Eidal-Fitr signifies the fundamental values of Muslims such as charity,patience, worship, compassion for poor, and steadfastness. Fastingtrains the Muslim community to desist from worldly yearnings andfocus wholly on the Allah (Ali &amp Gallegos, 2011). In general, itis a transformation of the religion which generates a strongconnection between Muslims and Allah.

Islamicnations throughout the globe categorize Eid ul Fitr as a publicholiday. Mohammed, together with his relatives and friends were thefirst to celebrate Eid in 624 CE. The festival is not only performedto mark the conclusion of fasting, but Muslims purpose to thank Godfor helping and giving them strength all through the month (Klein,2013). In many countries, Muslims depend on reports concerningofficial sighting of the moon to commence the festival. Eid isregarded as a community festival whereby, all Muslims are required togo out visiting relatives, friends and exchanging greetings (Nasr,2009). Various activities take place during this festivals includingoffering of special in Mosques, marching in the streets, as well assharing a commemorative meal. It is the initial daytime food taken byMuslims during Ramadan (Desplat &amp Schulz, 2014).

EidAl-Adha (10 Dhu`l-Hijjah)

EidAl-Adha (referred to as the “Feast of Sacrifice”) is an Islamicreligious festival celebrated every year (Desplat &amp Schulz,2014). Eid ul Adha symbolizes the end of pilgrimage or Hajji thattakes place every year. It is among the five pillars of Islamicculture. All Muslims are required to celebrate the festival, whetherthey attended the pilgrimage or not. During the festival, Muslimsrecognize of their submission to Allah, as well as their readiness tosacrifice whatever thing as Allah wishes (Ali &amp Gallegos, 2011).The purpose of Eid Al-Adha is to honor Abraham’s readiness to offerIshmael as a sacrifice to Allah (Klein, 2013). This is seen as anaction of submitting to the commands of Allah. Eid Al-Adha starts onthe 10th day of Dhu al-Hijjah and takes place for three days (Nasr,2009). This is according to the lunar Islamic calendar. However,these dates change yearly following the Gregorian (international)calendar.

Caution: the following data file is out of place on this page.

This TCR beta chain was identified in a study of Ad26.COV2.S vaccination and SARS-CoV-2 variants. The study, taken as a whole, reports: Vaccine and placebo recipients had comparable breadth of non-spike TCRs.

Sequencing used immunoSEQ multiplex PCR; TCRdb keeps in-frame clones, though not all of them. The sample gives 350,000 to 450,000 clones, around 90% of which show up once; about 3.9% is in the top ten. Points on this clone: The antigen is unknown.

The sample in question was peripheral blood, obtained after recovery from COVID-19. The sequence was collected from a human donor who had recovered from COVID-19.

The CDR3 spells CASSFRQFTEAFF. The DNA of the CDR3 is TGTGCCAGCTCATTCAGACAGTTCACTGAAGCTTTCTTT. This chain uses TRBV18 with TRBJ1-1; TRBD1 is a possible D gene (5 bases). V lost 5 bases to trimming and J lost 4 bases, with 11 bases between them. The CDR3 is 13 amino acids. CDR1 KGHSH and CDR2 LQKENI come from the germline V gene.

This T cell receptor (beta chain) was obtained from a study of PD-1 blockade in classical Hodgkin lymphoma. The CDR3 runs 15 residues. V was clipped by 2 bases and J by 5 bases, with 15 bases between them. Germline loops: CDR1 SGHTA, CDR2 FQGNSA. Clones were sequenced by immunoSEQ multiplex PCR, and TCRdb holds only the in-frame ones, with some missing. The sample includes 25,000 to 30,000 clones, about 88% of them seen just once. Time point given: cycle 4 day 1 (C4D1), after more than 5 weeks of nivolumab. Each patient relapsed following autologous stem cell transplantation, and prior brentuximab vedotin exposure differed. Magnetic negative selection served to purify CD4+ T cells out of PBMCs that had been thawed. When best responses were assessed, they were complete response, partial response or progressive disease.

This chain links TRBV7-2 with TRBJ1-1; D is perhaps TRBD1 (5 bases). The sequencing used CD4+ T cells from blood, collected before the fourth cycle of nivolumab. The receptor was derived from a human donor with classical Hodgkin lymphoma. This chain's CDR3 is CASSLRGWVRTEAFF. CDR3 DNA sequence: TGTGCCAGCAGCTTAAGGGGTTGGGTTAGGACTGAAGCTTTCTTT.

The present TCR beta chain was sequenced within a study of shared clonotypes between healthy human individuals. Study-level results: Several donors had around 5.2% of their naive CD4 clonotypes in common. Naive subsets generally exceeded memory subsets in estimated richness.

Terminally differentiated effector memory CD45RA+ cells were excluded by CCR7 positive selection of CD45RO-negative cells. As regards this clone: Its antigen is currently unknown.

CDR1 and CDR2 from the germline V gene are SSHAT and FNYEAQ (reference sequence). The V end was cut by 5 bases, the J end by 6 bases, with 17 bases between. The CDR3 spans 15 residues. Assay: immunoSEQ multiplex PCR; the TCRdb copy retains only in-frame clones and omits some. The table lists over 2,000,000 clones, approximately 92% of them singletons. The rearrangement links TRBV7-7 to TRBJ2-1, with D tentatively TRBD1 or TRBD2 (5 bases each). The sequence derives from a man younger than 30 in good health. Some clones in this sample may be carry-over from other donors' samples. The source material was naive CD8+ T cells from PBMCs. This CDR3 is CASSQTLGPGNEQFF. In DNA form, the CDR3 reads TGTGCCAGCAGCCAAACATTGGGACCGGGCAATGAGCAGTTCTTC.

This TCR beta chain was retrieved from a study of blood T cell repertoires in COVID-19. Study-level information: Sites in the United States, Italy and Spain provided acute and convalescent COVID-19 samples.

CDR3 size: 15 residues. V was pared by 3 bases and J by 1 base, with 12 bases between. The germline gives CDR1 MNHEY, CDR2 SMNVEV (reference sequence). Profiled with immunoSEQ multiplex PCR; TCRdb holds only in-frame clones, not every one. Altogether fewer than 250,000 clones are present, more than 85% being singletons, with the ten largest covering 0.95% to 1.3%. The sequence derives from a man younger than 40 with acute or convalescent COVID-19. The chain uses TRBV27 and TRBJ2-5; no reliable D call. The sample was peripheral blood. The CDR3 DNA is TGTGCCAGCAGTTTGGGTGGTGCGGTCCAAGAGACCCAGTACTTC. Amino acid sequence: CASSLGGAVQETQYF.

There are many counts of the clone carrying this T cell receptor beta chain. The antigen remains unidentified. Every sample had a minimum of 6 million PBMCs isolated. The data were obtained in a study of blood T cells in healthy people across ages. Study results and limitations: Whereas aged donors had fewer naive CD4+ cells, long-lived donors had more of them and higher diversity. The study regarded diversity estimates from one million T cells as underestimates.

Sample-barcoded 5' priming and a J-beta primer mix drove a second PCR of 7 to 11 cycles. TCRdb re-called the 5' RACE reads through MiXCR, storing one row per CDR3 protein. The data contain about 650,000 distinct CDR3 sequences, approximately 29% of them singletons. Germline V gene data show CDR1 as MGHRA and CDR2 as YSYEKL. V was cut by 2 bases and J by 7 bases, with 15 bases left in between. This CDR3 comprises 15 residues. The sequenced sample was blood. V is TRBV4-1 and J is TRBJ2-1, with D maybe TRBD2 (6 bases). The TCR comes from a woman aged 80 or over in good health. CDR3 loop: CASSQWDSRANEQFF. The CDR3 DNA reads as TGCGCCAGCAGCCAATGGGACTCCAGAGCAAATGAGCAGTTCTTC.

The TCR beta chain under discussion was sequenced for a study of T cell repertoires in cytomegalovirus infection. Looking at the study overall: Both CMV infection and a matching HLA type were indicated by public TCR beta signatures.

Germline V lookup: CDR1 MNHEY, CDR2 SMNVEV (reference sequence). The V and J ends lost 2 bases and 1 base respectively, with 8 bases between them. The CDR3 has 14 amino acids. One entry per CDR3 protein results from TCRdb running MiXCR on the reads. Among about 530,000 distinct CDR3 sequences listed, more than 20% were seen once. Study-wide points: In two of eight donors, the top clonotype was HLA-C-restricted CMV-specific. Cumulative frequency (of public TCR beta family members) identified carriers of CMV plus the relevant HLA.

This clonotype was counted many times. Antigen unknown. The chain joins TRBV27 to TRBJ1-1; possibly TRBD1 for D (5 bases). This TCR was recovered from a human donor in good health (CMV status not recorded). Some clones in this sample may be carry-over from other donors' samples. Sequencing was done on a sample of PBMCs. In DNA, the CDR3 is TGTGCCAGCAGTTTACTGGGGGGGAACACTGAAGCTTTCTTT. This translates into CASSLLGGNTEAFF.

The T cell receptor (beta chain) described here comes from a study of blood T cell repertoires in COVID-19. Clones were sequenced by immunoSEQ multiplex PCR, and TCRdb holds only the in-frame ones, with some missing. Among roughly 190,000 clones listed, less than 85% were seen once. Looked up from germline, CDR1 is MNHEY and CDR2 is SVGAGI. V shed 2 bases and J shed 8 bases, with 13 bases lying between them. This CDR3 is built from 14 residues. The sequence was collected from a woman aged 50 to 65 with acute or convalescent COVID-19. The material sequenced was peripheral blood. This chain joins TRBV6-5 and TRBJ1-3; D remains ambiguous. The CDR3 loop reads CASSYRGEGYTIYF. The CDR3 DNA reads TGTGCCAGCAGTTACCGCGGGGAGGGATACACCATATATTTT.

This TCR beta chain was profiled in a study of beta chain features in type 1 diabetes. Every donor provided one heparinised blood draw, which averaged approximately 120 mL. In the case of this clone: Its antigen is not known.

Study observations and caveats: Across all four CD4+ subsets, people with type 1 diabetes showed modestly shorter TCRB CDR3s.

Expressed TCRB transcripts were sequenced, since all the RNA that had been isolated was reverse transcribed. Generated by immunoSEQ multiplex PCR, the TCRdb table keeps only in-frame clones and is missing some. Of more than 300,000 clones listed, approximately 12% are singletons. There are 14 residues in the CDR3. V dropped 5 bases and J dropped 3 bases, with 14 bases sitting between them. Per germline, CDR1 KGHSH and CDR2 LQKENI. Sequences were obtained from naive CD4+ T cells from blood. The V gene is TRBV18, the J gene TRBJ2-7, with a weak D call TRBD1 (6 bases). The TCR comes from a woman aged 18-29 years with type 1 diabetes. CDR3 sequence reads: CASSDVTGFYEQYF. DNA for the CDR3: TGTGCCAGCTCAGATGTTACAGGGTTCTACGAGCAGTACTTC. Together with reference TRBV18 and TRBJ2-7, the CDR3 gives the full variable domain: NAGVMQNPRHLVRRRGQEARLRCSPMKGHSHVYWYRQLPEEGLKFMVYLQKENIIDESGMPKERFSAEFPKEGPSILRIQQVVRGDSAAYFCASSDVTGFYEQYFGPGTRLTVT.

Theprimary significance of the festival is sacrificing an animalincluding goat, cow and sheep among other suitable creatures. It aimsat commemorating the ram that was sacrificed in place of Ishmael (Ali&amp Gallegos, 2011). During the time of Muhammad, a camel wassacrificed. The rule to offer a sacrifice is provided in Surah 22: 36(Klein, 2013). The Quran has not fixed any specific day for EidAl-Adha. Nevertheless, the pre-Islamic Arabs used to sacrificeanimals at the end of the pilgrimage and this was accordinglymaintained (Desplat &amp Schulz, 2014). Prior to offering thesacrifice, Muslims usually say a special Eid prayer.

Priorto the festival, all people including men, children and women arerequired to wear their best clothing. This, together with homedecoration, amplifies the celebratory atmosphere. The congregationthen assembles in a mosque or an open field to say the prayer. Afterthe Eid prayer, which takes place at the initial day of the festival,a sacrifice is offered. The sacrificed animal is referred to asadhiya and must meet set quality standards and age, failure to whichit is deemed an undesirable sacrifice (Nasr, 2009). It has beenevidenced that during this festival, over 100 million beasts areslaughtered throughout the world. In Pakistan, approximately tenmillion animals priced more than US$3 billion are slaughtered (Klein,2013).